Are Results and Rewards the Only Rationale of Life?
Is it still a selfless act of kindness if done only with the objective of keeping your own conscience happy?
4:00 am on the kind of day where the advance of hours goes unnoticed. Still awake, I sit on my bed resting my back on the headboard, listening to my cousin talk between her sobs about how it happened. She had been widowed some 10 hours ago.
The house was finally silent. All tired souls who had just returned from the crematorium around midnight had gone to sleep. I take another sip of water to keep myself from dozing off. I don’t know if this trick works, but I need to stay awake to listen.
That day and for the next few days until the funeral, consumed by all sorts of immediate responsibilities, I hardly took note of the trauma or the time. I just did what was asked of me verbally or silently. I was too exhausted to think anything beyond.
Four months later, on new year’s eve, as I sat down to review my year, I noticed a subtle sense of pride. I felt pride at how I had conducted myself — how I had been available and done the needful when needed.
Do you too relate to that feeling of clandestine gloating?
Was I proud because I had proved myself to be the “good girl”? I doubt that. If my life is to be believed, I have consciously lived to show the door to the “good girl”. I few moments of overthinking later I saw that I was happy because I felt this will add brownie points to my deal for heaven — or add good karma to my life’s ledger, if you will.
This reopened the floodgates of an old dilemma. What is Seva (service)?
Gurudev Sri Sri Ravi Shankar has so often defined it as that which is done selflessly. But then I have in different contexts also heard him encourage us all into seva by saying that seva adds merits.
So, my dilemma remains — if we serve with the merits in mind, it does not remain a selfless act. Without being a selfless act, it stops being seva!
I know this trick. Truth is multidimensional, and hence, the seeming contradictions. The Bhagavad Gita is replete with so many contradictions that at one point Arjuna himself says to Sri Krishna that He is confusing him with contradictory instructions.
One of the most often quoted teachings of the Bhagavad Gita itself is to act without looking at the fruits of the action.
“karmany evaadhikaaraste maa phaleshu kadaachana” (2.47)
That is to say that you have no control over the effect of your action. You, however, have control over the action. Gurudev in his commentary on the Bhagavad Gita even jokes around this verse saying, “Every Indian can speak about it. Even if they don’t know anything else in the Gita, they definitely know this because it is so commonly used.” (Pg 48 from Bhagavad Gita: A Discourse by Gurudev Sri Sri Ravi Shankar)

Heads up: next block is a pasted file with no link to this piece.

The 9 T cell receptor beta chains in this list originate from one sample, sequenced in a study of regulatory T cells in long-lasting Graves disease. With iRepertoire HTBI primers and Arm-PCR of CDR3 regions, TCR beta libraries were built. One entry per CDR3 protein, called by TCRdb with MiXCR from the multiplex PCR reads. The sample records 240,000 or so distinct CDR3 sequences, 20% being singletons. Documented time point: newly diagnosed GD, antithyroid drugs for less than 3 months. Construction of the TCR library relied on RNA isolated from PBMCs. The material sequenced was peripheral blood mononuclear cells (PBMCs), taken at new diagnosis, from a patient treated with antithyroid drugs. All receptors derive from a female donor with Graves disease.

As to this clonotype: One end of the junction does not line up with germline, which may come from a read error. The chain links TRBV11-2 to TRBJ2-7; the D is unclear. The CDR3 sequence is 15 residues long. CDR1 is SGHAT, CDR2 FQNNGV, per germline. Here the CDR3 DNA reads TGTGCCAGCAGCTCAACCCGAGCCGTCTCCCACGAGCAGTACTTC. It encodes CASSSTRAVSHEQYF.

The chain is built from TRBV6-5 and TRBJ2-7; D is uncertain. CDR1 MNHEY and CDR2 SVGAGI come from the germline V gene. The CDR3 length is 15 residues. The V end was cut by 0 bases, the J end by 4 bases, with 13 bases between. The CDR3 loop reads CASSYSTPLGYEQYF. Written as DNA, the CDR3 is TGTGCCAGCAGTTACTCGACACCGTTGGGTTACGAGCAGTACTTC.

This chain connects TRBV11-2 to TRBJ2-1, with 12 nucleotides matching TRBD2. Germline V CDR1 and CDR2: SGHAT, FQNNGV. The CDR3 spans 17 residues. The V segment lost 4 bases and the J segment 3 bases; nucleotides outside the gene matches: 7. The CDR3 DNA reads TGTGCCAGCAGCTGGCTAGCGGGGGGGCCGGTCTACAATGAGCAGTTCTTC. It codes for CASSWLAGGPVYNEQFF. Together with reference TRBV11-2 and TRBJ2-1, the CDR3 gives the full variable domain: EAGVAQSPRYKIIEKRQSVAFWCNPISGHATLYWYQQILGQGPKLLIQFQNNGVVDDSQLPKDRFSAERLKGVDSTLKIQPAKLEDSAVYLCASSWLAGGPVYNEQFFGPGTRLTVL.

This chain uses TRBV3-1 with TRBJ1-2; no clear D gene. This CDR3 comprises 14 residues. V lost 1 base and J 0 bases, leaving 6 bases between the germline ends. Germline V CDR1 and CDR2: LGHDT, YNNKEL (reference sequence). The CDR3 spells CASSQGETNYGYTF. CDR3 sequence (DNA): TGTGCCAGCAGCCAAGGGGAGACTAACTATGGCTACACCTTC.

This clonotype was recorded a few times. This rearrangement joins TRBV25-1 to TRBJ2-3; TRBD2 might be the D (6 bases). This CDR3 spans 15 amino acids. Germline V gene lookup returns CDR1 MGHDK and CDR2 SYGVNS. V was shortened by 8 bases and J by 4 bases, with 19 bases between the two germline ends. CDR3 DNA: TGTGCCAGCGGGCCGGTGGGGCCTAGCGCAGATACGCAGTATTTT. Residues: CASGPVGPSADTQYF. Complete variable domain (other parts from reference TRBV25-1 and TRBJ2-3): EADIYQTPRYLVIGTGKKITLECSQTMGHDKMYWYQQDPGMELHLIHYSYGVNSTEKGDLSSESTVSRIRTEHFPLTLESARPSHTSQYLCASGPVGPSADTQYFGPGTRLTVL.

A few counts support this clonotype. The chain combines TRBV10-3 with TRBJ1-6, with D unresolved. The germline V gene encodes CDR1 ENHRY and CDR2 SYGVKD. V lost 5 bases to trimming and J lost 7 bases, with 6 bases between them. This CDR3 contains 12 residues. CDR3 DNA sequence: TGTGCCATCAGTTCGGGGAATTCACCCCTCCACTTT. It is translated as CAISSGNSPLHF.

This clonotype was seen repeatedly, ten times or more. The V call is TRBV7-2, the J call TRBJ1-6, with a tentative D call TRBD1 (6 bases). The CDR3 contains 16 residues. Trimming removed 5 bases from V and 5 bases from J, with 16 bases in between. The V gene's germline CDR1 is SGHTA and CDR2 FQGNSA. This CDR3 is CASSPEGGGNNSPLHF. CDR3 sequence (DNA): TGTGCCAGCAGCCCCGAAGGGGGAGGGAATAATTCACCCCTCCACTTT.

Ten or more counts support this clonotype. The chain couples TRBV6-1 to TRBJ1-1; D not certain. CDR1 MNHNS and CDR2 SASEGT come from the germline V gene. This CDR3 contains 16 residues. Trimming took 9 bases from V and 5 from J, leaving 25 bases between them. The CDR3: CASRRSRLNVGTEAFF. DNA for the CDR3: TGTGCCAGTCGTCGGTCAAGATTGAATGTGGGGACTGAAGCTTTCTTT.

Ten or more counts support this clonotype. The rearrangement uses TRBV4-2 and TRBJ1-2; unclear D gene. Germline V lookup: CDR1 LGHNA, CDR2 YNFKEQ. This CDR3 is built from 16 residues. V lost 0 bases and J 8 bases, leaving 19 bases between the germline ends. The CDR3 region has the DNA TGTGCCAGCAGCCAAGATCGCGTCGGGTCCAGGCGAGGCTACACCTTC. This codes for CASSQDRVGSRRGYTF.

So, the dilemma remains. Can we ever act with absolute selflessness?
Even our scriptures, pick up scriptures from whichever religion you want. None ever tells us what is the right conduct and stops there. They go on to elaborate on the benefits that will be bestowed on your life here and hereafter if you assiduously follow the stated rules of right conduct.
Why? Did they already know that without one eye at tangible results, we humanity are hopeless?
As a practicing Hindu, every ‘paath’, ‘strotra’ or ‘chalisa’ that I can think of, culminates with the beautiful exposition of falahshruti (listening to the results),
“jo sat baar paath kar koi
chutahi bandhi mahasukh hoi”
This is a couplet from the ‘Hanuman Chalisa’, a forty couplet verse sung as a prayer to God Hanuman. These lines say that one who recites these verses a hundred times is released from all kinds of bondages and shall attain great bliss.
Are we really incapable of doing anything until we know the rewards? Is there no other way we inspire or motivate ourselves? This makes service or for that matter any action a tricky game everywhere in life. More so on the spiritual path, because a selfless act is so hard to attain.
Now, I have friends who do not agree with me. They pointed out to me that very recently when the world went down into the dungeon hole of the pandemic, humanity arose to new heights. We stepped out to help each other, even risking our own lives. As I write this, people from across the globe are stepping up humanitarian efforts to help the people of Ukraine. Every time a calamity hits — call it a tsunami, a hurricane, an earthquake, terrorist attack, or a man-made war, humanity rises and serves without a second thought.
I agree with them.
And then I ask why do we rise in the face of a calamity?
Because if we don’t, we would not be able to go back to sleep with our tattered conscience. It is about us and our reward of a peaceful sleep.
Maybe this is why I had stayed awake on that night with my cousin. For my conscience wouldn’t have it otherwise, only for its own sake.